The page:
Can Advertising Be Too Creative?

March 22, 2013

Like most Americans one of my favorite days of the year Superbowl Sunday. The beauty of it is I can get together with my football friends and talk about the big game, or I sit there with my friends who aren’t interested in the game and talk about the real entertainment, the commercials.

Usually there are a couple commercials worth a few laughs. When in doubt Doritos just about always come through for a laugh.

In recent years I’ve heard complaints that the commercials aren’t as funny as they used to be. While that’s probably true, the biggest problem I’ve seen is the lack in promoting the actual product. The reason I love the Doritos commercials is because they’re simple, funny, and most importantly focus on the product. THAT is what’s most important. Every year has a Superbowl ad that everyone talks about (for better or worse) but still a lot of people don’t know what the company does. It’s about the ad, not the service.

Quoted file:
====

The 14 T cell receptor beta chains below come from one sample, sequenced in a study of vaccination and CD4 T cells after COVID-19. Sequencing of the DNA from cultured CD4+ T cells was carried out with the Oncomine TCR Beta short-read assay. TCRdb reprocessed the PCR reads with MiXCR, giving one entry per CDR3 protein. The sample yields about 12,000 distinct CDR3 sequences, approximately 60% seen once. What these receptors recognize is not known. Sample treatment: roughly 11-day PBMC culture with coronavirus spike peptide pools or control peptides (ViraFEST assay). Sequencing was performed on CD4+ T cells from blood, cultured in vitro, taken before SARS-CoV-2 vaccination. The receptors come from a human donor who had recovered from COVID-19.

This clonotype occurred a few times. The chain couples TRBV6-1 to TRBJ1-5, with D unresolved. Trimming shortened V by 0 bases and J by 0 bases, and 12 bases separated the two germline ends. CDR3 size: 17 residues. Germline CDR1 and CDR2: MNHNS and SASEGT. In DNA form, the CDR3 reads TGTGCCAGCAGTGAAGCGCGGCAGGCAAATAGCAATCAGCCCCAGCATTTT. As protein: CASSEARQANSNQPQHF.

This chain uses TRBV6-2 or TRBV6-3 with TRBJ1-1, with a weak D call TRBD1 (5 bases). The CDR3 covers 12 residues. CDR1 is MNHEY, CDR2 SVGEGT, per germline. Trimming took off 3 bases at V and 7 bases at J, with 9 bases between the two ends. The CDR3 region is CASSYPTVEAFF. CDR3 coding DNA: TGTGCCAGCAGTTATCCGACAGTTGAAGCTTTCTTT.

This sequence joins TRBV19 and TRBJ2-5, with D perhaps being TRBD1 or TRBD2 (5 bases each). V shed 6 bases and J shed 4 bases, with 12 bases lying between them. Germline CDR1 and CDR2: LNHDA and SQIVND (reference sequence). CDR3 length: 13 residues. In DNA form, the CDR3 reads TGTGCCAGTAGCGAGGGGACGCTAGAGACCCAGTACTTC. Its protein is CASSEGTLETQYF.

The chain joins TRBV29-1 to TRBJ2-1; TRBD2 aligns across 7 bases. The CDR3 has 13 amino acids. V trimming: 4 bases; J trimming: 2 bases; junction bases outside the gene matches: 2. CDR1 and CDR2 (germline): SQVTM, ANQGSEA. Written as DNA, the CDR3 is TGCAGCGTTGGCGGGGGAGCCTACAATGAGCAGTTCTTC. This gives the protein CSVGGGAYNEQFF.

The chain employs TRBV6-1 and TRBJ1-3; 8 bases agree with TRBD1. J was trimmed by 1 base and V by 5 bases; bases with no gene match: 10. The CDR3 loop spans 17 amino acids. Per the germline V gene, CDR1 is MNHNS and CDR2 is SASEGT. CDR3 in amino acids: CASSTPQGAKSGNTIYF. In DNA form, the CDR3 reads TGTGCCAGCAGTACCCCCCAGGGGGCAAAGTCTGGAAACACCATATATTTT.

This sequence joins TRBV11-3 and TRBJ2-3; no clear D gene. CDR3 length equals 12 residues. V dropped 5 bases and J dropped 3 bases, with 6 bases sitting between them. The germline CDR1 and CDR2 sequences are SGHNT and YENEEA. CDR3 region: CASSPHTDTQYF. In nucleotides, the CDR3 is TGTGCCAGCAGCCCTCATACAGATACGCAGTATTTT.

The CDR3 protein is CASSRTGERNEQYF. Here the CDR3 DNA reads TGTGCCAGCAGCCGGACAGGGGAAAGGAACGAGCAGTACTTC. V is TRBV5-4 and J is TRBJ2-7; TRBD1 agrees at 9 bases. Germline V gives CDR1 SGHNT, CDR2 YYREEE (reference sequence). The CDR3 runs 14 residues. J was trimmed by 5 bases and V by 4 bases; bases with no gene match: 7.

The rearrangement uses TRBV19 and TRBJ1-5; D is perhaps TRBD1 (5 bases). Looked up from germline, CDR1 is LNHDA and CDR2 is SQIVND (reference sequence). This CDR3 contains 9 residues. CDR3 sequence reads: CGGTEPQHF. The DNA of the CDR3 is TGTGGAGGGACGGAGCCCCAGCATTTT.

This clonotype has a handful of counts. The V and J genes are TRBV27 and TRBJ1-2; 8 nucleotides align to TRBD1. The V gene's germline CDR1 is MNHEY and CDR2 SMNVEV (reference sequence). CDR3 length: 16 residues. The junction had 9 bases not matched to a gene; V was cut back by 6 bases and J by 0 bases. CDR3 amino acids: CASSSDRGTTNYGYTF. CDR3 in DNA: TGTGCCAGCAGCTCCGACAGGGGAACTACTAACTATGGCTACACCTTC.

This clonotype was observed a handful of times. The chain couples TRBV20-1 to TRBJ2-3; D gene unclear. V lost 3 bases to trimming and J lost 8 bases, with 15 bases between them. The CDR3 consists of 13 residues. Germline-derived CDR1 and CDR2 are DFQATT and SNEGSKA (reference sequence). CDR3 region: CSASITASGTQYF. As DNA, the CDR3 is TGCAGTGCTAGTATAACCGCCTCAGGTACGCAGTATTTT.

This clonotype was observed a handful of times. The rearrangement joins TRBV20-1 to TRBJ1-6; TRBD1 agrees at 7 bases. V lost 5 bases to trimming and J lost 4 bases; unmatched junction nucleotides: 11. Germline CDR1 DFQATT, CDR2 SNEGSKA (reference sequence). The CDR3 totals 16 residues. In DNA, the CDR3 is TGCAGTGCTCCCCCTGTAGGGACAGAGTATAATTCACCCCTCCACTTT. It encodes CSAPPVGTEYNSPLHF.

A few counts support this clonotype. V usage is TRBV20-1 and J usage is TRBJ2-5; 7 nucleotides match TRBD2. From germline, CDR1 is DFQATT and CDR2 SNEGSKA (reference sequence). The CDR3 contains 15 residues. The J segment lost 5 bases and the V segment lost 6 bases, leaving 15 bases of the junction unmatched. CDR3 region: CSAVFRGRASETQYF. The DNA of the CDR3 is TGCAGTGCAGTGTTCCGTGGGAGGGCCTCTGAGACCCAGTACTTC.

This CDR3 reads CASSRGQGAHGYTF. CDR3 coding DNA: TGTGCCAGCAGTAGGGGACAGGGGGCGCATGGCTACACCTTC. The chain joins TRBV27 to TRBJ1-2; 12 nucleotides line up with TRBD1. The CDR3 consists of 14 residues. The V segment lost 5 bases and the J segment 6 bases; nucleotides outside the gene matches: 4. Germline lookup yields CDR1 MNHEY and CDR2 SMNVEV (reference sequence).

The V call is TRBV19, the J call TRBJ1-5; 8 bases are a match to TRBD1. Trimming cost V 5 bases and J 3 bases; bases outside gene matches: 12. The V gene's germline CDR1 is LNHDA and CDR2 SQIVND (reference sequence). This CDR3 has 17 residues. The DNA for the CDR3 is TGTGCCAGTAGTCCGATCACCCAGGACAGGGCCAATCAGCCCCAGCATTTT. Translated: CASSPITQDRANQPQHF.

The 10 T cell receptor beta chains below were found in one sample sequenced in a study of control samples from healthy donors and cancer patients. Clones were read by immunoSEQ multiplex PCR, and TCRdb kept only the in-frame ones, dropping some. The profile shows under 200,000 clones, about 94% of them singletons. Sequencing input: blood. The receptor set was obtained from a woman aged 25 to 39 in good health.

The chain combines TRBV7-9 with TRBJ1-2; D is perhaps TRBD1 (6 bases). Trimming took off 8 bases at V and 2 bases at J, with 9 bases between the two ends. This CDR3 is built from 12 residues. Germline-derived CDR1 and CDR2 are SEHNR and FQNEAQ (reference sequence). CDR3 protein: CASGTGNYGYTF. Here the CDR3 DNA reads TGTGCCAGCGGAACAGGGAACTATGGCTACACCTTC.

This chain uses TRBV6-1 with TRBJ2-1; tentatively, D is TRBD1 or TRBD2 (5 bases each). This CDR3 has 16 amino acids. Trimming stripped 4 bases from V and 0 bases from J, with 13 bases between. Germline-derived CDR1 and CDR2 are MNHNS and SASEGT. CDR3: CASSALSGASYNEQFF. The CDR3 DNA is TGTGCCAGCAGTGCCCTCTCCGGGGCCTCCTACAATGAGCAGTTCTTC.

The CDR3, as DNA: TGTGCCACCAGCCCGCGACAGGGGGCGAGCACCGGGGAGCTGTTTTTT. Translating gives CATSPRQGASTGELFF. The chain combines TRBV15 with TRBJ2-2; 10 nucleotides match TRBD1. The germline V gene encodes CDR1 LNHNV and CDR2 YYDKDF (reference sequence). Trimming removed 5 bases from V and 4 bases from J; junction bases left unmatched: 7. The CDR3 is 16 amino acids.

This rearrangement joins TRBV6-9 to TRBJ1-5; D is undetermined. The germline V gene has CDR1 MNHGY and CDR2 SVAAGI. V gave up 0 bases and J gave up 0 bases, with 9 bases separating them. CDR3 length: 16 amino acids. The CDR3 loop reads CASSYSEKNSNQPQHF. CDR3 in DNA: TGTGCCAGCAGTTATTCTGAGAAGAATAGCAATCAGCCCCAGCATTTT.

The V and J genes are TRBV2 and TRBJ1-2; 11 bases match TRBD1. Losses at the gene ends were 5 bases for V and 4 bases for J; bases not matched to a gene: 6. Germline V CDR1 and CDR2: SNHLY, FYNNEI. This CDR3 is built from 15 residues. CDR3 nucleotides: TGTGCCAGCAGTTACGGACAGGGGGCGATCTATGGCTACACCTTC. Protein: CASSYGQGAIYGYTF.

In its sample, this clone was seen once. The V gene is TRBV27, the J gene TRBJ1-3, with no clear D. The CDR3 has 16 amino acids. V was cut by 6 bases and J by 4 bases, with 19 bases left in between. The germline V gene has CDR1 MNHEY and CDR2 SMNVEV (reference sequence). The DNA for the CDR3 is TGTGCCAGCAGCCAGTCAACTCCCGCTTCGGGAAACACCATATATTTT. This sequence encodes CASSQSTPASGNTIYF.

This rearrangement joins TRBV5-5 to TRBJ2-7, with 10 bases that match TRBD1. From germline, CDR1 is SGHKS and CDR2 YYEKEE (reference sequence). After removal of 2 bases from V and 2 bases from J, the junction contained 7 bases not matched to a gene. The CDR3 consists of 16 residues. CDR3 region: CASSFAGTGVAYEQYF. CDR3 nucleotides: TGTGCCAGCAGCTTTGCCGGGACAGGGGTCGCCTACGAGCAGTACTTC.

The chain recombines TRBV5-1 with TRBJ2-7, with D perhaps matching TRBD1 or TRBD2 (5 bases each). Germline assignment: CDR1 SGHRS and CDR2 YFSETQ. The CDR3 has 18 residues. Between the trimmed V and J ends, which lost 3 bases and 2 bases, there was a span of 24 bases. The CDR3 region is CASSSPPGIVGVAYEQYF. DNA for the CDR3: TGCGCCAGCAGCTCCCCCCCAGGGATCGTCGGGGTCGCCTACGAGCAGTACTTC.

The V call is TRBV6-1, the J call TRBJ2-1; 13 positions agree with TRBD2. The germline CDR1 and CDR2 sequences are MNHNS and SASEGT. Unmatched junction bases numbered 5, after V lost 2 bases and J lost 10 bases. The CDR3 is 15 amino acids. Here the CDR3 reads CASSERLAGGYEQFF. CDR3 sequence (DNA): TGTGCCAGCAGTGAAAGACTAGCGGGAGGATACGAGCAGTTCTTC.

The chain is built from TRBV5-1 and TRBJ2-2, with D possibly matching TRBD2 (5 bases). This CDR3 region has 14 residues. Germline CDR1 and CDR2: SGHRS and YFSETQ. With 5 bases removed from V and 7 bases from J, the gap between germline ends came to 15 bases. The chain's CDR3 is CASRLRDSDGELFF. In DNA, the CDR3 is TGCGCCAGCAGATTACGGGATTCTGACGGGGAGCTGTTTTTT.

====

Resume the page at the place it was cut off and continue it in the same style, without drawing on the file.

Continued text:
I notice this problem most frequently with car ads. Two years ago the big Superbowl ad was the kid dressed up as Darth Vader. It was creative, entertaining, and very popular. But when you stop and think about it, how many people really knew what the car in the commercial was? I asked that question to a room of 30 classmates. Only 5 could tell me it was Volkswagen.

In 2012 there were two major car commercials featuring major celebrities. One featured Matthew Broderick in a “Ferris Bueller’s Day Off” type of setting, and another featured Jerry Seinfeld. Both were about cars, yet if you just showed them to a stranger who had never seen them before, they wouldn’t know what it was for. Broderick’s commercial was for Honda and Seinfeld’s was for Acura. While all of these commercials did feature the vehicles, it became more about the ad and less about the product, which in the long run doesn’t help boost sales. In essence it was too creative and got away from what the focus should be, which is the product.

It’s no secret creative advertising is a challenge. But with something like the Superbowl which costs $4 million a spot you need to make the most out of that investment. This holds true for all advertising. You could have the most creative idea around but if people don’t know what it’s for then it’s a waste. Especially if you’re a smaller company and need to stretch every advertising dollar. With a limited advertising budget the quality of your ad becomes more and more important. The creative needs to be something that gets a person’s attention but doesn’t take the focus away from the product. Finding that balance is key to successful advertising.